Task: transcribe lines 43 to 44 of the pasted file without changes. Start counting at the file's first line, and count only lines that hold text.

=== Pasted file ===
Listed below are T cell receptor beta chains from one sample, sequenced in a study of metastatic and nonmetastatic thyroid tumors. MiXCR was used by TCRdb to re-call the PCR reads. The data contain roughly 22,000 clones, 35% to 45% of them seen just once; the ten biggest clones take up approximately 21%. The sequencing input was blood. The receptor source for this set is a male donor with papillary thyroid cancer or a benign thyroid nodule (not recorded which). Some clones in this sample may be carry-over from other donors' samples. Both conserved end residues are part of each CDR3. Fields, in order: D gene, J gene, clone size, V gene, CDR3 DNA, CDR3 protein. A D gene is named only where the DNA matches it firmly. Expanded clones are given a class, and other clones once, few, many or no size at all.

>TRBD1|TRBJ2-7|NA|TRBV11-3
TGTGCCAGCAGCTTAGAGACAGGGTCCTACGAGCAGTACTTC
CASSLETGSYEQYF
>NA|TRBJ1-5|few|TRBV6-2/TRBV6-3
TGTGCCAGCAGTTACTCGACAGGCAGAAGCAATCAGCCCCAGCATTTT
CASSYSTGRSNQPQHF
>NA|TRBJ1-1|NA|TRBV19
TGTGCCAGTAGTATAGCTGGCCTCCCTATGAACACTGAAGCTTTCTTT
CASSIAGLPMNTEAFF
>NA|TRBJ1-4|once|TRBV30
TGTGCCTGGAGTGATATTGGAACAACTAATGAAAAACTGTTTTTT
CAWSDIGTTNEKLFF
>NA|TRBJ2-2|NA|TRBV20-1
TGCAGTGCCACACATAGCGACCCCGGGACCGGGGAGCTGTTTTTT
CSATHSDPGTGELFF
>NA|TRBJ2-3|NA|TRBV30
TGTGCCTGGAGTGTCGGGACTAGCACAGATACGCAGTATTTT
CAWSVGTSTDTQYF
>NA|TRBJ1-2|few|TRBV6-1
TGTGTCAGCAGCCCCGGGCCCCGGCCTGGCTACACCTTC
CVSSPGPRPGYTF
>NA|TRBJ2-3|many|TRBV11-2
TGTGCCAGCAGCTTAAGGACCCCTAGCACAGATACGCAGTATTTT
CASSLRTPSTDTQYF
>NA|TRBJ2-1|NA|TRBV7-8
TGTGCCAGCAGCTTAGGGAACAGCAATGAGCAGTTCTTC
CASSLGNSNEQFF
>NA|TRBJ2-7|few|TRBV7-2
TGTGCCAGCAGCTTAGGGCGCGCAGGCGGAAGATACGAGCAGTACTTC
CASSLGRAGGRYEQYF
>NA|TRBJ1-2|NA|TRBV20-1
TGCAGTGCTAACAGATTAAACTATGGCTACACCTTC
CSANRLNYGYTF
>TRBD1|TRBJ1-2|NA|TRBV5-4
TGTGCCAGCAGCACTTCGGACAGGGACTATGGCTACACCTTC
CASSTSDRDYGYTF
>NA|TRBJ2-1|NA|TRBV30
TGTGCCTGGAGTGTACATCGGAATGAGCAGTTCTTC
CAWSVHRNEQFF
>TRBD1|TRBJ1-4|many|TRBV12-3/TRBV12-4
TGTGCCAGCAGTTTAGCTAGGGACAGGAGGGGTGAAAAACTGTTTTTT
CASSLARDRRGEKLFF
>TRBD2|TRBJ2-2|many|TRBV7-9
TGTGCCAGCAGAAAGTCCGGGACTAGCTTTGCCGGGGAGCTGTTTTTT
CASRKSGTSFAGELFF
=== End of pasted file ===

CASSLARDRRGEKLFF
>TRBD2|TRBJ2-2|many|TRBV7-9